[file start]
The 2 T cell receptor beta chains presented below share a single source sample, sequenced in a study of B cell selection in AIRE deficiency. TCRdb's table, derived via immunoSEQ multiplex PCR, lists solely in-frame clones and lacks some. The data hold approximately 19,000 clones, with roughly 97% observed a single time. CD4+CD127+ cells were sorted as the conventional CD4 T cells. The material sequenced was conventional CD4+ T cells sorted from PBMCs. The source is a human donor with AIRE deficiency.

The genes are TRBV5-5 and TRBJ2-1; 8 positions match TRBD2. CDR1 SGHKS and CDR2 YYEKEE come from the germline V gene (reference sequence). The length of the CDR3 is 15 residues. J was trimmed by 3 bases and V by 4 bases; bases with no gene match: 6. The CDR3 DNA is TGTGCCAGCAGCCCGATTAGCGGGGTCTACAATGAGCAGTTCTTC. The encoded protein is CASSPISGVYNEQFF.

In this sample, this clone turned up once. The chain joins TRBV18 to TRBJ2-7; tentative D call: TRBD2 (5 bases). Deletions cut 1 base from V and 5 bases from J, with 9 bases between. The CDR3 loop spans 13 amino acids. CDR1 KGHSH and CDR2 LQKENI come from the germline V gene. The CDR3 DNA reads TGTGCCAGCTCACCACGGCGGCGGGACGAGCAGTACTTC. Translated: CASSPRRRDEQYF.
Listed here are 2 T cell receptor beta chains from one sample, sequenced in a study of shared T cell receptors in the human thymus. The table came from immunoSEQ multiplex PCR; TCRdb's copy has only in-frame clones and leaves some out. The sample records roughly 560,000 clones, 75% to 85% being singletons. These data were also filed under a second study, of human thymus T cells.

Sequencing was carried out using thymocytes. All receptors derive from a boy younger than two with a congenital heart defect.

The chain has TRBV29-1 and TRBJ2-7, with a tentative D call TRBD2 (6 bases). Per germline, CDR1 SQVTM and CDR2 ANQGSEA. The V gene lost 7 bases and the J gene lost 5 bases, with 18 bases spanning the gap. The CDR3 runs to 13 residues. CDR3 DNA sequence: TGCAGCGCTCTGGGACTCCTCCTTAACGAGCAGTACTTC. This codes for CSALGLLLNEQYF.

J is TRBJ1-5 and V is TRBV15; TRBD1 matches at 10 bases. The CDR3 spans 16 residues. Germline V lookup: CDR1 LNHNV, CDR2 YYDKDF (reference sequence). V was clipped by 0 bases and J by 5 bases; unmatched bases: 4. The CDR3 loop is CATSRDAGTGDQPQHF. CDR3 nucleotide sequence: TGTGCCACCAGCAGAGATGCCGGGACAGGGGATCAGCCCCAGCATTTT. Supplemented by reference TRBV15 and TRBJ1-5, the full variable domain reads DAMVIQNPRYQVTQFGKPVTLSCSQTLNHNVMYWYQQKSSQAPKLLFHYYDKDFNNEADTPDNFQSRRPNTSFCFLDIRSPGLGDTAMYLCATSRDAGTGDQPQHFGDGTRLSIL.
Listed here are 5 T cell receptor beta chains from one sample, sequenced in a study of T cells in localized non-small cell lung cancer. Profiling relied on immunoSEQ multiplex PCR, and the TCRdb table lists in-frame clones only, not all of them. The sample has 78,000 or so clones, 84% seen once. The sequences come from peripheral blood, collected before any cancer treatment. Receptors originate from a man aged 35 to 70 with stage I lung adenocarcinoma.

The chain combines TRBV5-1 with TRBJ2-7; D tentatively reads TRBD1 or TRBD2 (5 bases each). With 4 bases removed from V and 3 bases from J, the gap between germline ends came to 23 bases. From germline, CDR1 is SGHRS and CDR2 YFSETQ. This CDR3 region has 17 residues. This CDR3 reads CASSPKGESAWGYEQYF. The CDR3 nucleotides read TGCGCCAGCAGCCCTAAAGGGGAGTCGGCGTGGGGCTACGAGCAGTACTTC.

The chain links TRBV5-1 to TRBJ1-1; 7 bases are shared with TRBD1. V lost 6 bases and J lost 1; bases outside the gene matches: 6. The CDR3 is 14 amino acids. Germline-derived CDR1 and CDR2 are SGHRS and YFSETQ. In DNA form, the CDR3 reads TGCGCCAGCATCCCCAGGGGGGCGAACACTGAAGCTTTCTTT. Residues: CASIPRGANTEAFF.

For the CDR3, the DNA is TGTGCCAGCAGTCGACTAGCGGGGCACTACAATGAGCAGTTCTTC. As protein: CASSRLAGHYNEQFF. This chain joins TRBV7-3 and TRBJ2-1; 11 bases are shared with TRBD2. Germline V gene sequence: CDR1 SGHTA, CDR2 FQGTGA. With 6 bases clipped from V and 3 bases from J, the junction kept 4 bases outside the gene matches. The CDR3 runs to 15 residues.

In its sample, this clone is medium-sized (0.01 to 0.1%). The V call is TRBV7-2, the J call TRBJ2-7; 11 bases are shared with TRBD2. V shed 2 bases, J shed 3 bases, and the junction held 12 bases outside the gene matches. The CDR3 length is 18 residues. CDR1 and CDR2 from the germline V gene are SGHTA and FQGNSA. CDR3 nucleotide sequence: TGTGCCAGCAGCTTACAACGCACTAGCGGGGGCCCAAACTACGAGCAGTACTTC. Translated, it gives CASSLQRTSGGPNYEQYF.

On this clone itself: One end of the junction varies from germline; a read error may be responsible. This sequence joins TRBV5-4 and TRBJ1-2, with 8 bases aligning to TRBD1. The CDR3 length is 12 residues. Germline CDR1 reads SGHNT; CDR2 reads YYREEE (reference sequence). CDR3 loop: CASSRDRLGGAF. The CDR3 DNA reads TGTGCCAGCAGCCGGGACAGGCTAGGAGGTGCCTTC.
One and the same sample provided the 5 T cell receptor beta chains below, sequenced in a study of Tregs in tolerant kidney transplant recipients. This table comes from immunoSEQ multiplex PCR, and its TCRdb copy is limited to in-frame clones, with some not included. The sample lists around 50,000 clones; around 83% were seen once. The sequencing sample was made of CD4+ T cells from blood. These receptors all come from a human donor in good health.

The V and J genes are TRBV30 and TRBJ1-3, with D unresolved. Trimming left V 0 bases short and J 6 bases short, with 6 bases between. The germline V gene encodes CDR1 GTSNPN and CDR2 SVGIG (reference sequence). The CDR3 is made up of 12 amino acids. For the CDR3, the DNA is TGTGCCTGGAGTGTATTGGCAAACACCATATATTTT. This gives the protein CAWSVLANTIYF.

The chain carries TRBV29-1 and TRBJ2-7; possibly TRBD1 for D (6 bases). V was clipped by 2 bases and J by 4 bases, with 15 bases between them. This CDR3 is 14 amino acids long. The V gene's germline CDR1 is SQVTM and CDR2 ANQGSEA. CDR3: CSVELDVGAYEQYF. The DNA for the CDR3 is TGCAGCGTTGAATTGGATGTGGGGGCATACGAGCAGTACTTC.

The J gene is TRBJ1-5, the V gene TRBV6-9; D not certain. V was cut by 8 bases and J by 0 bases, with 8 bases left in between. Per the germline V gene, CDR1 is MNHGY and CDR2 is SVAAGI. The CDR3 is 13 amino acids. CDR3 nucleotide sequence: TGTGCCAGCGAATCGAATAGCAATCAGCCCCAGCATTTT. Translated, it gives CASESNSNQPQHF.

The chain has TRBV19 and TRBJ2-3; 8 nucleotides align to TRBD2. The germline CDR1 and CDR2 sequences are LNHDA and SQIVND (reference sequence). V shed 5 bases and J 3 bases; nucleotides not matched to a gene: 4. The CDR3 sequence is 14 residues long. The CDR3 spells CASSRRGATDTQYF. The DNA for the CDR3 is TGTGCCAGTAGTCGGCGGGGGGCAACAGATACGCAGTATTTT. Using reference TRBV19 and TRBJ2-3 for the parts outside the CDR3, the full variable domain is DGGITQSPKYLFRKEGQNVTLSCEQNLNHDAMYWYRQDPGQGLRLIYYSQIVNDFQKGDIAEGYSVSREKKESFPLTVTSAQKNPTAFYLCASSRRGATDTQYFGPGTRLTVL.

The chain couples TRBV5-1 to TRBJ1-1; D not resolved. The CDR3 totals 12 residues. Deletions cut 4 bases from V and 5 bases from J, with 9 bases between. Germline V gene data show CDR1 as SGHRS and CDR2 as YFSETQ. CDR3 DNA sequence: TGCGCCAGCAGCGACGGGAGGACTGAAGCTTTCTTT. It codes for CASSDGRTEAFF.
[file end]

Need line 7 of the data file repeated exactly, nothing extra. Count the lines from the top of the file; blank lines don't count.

J is TRBJ1-5 and V is TRBV15; TRBD1 matches at 10 bases. The CDR3 spans 16 residues. Germline V lookup: CDR1 LNHNV, CDR2 YYDKDF (reference sequence). V was clipped by 0 bases and J by 5 bases; unmatched bases: 4. The CDR3 loop is CATSRDAGTGDQPQHF. CDR3 nucleotide sequence: TGTGCCACCAGCAGAGATGCCGGGACAGGGGATCAGCCCCAGCATTTT. Supplemented by reference TRBV15 and TRBJ1-5, the full variable domain reads DAMVIQNPRYQVTQFGKPVTLSCSQTLNHNVMYWYQQKSSQAPKLLFHYYDKDFNNEADTPDNFQSRRPNTSFCFLDIRSPGLGDTAMYLCATSRDAGTGDQPQHFGDGTRLSIL.